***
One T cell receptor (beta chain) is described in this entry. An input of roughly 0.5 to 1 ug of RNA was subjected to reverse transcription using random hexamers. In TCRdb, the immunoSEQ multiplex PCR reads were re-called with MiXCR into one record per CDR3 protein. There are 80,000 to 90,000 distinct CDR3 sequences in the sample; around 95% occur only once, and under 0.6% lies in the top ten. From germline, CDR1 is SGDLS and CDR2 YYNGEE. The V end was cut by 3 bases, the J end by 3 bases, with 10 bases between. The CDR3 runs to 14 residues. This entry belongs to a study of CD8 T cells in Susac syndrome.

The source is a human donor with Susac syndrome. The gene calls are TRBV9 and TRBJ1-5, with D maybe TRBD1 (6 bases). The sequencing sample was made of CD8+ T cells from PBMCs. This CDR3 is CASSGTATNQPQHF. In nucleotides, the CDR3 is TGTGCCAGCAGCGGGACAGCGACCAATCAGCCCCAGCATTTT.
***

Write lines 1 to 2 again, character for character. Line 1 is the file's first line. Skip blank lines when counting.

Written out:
One T cell receptor (beta chain) is described in this entry. An input of roughly 0.5 to 1 ug of RNA was subjected to reverse transcription using random hexamers. In TCRdb, the immunoSEQ multiplex PCR reads were re-called with MiXCR into one record per CDR3 protein. There are 80,000 to 90,000 distinct CDR3 sequences in the sample; around 95% occur only once, and under 0.6% lies in the top ten. From germline, CDR1 is SGDLS and CDR2 YYNGEE. The V end was cut by 3 bases, the J end by 3 bases, with 10 bases between. The CDR3 runs to 14 residues. This entry belongs to a study of CD8 T cells in Susac syndrome.

The source is a human donor with Susac syndrome. The gene calls are TRBV9 and TRBJ1-5, with D maybe TRBD1 (6 bases). The sequencing sample was made of CD8+ T cells from PBMCs. This CDR3 is CASSGTATNQPQHF. In nucleotides, the CDR3 is TGTGCCAGCAGCGGGACAGCGACCAATCAGCCCCAGCATTTT.